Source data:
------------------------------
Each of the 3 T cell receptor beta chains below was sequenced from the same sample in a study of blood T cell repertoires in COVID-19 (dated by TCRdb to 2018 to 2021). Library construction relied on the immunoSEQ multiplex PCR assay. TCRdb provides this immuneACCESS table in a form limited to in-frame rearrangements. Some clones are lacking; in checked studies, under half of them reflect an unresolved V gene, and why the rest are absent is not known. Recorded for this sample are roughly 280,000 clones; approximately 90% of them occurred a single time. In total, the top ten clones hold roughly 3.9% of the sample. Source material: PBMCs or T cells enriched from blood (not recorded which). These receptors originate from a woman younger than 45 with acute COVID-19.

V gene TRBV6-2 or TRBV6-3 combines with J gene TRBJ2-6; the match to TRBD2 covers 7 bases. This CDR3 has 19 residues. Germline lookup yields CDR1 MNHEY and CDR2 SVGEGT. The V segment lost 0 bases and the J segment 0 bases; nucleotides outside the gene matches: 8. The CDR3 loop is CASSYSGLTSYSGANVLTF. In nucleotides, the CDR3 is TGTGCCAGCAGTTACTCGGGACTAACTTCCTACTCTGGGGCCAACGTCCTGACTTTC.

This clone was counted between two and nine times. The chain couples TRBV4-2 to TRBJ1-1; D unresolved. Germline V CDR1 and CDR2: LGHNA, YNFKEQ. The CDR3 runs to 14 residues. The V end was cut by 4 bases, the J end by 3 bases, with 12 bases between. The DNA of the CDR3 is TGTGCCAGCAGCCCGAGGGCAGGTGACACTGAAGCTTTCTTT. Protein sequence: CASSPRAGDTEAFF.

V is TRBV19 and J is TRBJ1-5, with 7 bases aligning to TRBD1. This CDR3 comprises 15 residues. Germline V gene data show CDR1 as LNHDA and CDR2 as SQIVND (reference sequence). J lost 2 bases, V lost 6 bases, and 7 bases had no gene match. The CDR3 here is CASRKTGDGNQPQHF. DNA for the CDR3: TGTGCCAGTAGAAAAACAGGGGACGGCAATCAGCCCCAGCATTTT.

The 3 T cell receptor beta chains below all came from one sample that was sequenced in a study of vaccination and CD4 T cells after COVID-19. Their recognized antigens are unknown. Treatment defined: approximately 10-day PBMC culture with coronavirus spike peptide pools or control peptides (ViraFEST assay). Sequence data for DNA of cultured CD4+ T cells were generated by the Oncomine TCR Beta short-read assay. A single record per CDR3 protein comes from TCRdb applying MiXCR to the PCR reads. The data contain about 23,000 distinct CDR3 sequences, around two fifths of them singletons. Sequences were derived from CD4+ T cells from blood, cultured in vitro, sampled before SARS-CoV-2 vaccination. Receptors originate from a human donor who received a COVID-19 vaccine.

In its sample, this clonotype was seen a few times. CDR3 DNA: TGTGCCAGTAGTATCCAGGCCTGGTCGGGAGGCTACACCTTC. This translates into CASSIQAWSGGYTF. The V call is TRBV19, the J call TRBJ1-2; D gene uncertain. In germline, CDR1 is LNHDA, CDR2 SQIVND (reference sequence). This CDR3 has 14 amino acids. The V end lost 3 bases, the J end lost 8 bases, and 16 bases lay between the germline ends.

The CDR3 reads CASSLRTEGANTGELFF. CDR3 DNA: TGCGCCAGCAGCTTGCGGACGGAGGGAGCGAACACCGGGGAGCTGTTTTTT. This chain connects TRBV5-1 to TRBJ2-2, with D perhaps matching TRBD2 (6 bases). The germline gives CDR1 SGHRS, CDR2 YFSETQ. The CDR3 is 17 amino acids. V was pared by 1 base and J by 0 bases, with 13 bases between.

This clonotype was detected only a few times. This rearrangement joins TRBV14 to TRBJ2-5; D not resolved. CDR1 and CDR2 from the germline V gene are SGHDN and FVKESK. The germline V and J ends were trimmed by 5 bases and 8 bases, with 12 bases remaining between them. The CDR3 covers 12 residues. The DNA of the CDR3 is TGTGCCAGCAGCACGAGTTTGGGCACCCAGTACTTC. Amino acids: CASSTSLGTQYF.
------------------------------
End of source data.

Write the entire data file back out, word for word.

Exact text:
Each of the 3 T cell receptor beta chains below was sequenced from the same sample in a study of blood T cell repertoires in COVID-19 (dated by TCRdb to 2018 to 2021). Library construction relied on the immunoSEQ multiplex PCR assay. TCRdb provides this immuneACCESS table in a form limited to in-frame rearrangements. Some clones are lacking; in checked studies, under half of them reflect an unresolved V gene, and why the rest are absent is not known. Recorded for this sample are roughly 280,000 clones; approximately 90% of them occurred a single time. In total, the top ten clones hold roughly 3.9% of the sample. Source material: PBMCs or T cells enriched from blood (not recorded which). These receptors originate from a woman younger than 45 with acute COVID-19.

V gene TRBV6-2 or TRBV6-3 combines with J gene TRBJ2-6; the match to TRBD2 covers 7 bases. This CDR3 has 19 residues. Germline lookup yields CDR1 MNHEY and CDR2 SVGEGT. The V segment lost 0 bases and the J segment 0 bases; nucleotides outside the gene matches: 8. The CDR3 loop is CASSYSGLTSYSGANVLTF. In nucleotides, the CDR3 is TGTGCCAGCAGTTACTCGGGACTAACTTCCTACTCTGGGGCCAACGTCCTGACTTTC.

This clone was counted between two and nine times. The chain couples TRBV4-2 to TRBJ1-1; D unresolved. Germline V CDR1 and CDR2: LGHNA, YNFKEQ. The CDR3 runs to 14 residues. The V end was cut by 4 bases, the J end by 3 bases, with 12 bases between. The DNA of the CDR3 is TGTGCCAGCAGCCCGAGGGCAGGTGACACTGAAGCTTTCTTT. Protein sequence: CASSPRAGDTEAFF.

V is TRBV19 and J is TRBJ1-5, with 7 bases aligning to TRBD1. This CDR3 comprises 15 residues. Germline V gene data show CDR1 as LNHDA and CDR2 as SQIVND (reference sequence). J lost 2 bases, V lost 6 bases, and 7 bases had no gene match. The CDR3 here is CASRKTGDGNQPQHF. DNA for the CDR3: TGTGCCAGTAGAAAAACAGGGGACGGCAATCAGCCCCAGCATTTT.

The 3 T cell receptor beta chains below all came from one sample that was sequenced in a study of vaccination and CD4 T cells after COVID-19. Their recognized antigens are unknown. Treatment defined: approximately 10-day PBMC culture with coronavirus spike peptide pools or control peptides (ViraFEST assay). Sequence data for DNA of cultured CD4+ T cells were generated by the Oncomine TCR Beta short-read assay. A single record per CDR3 protein comes from TCRdb applying MiXCR to the PCR reads. The data contain about 23,000 distinct CDR3 sequences, around two fifths of them singletons. Sequences were derived from CD4+ T cells from blood, cultured in vitro, sampled before SARS-CoV-2 vaccination. Receptors originate from a human donor who received a COVID-19 vaccine.

In its sample, this clonotype was seen a few times. CDR3 DNA: TGTGCCAGTAGTATCCAGGCCTGGTCGGGAGGCTACACCTTC. This translates into CASSIQAWSGGYTF. The V call is TRBV19, the J call TRBJ1-2; D gene uncertain. In germline, CDR1 is LNHDA, CDR2 SQIVND (reference sequence). This CDR3 has 14 amino acids. The V end lost 3 bases, the J end lost 8 bases, and 16 bases lay between the germline ends.

The CDR3 reads CASSLRTEGANTGELFF. CDR3 DNA: TGCGCCAGCAGCTTGCGGACGGAGGGAGCGAACACCGGGGAGCTGTTTTTT. This chain connects TRBV5-1 to TRBJ2-2, with D perhaps matching TRBD2 (6 bases). The germline gives CDR1 SGHRS, CDR2 YFSETQ. The CDR3 is 17 amino acids. V was pared by 1 base and J by 0 bases, with 13 bases between.

This clonotype was detected only a few times. This rearrangement joins TRBV14 to TRBJ2-5; D not resolved. CDR1 and CDR2 from the germline V gene are SGHDN and FVKESK. The germline V and J ends were trimmed by 5 bases and 8 bases, with 12 bases remaining between them. The CDR3 covers 12 residues. The DNA of the CDR3 is TGTGCCAGCAGCACGAGTTTGGGCACCCAGTACTTC. Amino acids: CASSTSLGTQYF.